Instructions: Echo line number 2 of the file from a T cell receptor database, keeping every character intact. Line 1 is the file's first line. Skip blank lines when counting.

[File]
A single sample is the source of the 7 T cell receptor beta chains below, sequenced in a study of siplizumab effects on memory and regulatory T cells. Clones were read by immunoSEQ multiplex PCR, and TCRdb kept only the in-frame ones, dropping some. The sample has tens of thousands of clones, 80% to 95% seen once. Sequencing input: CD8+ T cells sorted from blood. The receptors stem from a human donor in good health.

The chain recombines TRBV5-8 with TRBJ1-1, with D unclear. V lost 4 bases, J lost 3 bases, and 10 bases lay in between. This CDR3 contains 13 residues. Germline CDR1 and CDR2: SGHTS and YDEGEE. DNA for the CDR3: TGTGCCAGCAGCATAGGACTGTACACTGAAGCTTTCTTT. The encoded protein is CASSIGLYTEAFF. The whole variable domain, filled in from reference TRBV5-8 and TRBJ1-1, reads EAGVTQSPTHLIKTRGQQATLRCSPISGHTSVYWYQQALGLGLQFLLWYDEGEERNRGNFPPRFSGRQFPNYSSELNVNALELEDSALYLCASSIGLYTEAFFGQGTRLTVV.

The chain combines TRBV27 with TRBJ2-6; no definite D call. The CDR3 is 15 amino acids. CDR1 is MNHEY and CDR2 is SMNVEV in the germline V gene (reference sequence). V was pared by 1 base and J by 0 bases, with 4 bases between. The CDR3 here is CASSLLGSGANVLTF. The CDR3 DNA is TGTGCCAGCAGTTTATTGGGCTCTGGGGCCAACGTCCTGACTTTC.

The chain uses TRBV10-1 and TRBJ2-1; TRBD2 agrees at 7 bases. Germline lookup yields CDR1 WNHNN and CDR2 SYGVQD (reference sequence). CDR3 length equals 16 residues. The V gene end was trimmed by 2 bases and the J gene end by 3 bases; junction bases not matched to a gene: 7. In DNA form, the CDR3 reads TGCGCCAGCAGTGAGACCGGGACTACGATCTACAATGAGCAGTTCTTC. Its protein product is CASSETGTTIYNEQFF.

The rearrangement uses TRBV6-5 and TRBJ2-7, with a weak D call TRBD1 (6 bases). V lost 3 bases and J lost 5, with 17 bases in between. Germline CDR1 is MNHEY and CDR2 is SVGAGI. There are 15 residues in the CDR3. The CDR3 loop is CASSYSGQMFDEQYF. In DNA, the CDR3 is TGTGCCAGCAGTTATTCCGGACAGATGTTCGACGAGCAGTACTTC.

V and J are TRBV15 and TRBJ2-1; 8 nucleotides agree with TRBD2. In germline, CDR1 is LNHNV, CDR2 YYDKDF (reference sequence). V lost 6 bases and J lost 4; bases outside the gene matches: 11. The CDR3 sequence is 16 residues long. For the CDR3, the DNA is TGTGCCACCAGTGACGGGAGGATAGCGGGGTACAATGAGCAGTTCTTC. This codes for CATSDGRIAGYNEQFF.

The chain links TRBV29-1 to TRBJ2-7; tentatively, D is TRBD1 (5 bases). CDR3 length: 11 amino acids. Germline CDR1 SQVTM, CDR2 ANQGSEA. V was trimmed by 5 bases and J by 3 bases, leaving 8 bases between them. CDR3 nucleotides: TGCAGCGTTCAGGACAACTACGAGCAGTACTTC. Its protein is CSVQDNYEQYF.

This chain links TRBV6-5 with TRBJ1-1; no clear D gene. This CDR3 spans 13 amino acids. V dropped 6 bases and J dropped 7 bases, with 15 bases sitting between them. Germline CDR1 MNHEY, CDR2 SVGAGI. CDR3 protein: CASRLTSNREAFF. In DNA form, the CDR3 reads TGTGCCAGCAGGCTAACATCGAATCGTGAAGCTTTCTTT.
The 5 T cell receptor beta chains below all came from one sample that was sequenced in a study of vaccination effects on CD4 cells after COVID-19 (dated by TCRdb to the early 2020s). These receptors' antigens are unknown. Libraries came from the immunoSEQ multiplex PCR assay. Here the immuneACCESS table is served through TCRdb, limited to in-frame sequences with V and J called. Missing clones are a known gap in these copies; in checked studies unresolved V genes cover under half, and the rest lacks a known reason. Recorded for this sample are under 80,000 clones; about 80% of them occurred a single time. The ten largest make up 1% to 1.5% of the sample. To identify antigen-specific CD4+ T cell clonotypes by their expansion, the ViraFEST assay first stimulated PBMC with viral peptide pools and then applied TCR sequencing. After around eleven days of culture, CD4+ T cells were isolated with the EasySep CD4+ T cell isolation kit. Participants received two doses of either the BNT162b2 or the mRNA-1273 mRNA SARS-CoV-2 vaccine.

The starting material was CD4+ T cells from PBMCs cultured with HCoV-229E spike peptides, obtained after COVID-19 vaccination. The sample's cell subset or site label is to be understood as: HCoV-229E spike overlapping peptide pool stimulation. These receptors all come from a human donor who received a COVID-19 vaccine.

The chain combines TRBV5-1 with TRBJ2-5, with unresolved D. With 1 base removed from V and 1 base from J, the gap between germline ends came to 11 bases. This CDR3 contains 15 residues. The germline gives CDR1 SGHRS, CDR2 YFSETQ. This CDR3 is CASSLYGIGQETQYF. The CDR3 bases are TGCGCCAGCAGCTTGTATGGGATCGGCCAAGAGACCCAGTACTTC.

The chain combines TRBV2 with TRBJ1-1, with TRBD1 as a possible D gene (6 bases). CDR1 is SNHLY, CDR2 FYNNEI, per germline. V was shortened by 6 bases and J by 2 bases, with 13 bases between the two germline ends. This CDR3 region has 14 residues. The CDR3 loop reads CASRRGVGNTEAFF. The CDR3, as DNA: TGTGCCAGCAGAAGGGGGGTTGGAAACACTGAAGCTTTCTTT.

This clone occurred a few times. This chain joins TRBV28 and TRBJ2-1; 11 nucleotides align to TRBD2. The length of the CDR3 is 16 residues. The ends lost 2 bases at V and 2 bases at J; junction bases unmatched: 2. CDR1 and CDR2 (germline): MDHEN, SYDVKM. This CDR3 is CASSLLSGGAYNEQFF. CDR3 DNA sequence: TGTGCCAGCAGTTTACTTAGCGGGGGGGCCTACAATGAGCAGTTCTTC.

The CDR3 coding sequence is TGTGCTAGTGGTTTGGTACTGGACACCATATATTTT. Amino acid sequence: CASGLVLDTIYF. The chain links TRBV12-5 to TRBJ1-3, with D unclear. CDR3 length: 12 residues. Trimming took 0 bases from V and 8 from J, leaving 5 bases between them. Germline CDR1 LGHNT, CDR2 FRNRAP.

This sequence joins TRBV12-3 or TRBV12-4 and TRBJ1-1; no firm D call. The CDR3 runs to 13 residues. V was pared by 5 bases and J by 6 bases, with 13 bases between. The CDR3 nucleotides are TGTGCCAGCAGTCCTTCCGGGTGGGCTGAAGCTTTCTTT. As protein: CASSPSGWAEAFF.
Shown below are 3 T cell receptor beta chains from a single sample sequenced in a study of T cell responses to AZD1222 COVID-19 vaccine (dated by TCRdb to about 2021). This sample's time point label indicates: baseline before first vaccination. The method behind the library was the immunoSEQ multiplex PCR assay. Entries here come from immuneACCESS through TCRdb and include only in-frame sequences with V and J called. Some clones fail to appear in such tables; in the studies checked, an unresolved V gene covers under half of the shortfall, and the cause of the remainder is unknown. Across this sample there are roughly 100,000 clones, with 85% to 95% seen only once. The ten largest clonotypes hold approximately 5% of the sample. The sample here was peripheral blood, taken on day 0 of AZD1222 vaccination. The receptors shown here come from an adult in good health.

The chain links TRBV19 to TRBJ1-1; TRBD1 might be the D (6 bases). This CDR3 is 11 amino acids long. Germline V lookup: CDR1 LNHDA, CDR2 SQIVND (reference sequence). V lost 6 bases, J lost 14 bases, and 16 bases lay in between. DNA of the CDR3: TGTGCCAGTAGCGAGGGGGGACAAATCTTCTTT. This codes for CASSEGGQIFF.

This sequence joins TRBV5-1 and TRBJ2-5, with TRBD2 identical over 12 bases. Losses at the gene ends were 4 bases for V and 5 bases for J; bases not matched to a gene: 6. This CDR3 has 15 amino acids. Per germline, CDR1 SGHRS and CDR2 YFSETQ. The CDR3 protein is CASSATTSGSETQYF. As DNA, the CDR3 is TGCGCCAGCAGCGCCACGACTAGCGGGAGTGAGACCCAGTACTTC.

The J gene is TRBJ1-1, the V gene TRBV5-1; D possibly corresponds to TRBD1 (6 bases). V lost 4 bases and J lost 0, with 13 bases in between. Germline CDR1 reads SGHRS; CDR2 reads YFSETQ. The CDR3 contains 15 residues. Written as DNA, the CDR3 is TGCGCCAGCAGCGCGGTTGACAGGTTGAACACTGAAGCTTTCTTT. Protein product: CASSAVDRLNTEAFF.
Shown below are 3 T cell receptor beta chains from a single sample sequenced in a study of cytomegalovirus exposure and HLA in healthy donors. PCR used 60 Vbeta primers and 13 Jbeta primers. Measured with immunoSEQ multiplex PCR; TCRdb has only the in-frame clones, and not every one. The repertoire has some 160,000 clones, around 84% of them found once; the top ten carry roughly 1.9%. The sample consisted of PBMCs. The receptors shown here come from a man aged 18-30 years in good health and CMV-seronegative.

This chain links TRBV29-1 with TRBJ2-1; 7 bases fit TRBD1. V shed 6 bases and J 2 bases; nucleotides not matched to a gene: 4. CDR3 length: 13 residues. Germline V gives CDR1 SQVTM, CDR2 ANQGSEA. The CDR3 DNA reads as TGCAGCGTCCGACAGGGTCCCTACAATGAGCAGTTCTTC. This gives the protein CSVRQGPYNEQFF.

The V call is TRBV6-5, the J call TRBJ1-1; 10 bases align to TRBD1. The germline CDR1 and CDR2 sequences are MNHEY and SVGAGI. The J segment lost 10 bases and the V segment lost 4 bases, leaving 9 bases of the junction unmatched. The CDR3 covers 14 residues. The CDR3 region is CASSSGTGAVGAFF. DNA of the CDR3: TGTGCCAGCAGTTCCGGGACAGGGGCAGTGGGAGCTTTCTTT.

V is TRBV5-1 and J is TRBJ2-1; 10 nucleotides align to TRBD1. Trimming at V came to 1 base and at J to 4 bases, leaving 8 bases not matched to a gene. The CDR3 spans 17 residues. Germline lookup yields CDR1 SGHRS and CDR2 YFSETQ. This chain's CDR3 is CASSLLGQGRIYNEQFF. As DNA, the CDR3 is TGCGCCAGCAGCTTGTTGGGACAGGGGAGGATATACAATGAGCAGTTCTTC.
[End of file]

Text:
The chain recombines TRBV5-8 with TRBJ1-1, with D unclear. V lost 4 bases, J lost 3 bases, and 10 bases lay in between. This CDR3 contains 13 residues. Germline CDR1 and CDR2: SGHTS and YDEGEE. DNA for the CDR3: TGTGCCAGCAGCATAGGACTGTACACTGAAGCTTTCTTT. The encoded protein is CASSIGLYTEAFF. The whole variable domain, filled in from reference TRBV5-8 and TRBJ1-1, reads EAGVTQSPTHLIKTRGQQATLRCSPISGHTSVYWYQQALGLGLQFLLWYDEGEERNRGNFPPRFSGRQFPNYSSELNVNALELEDSALYLCASSIGLYTEAFFGQGTRLTVV.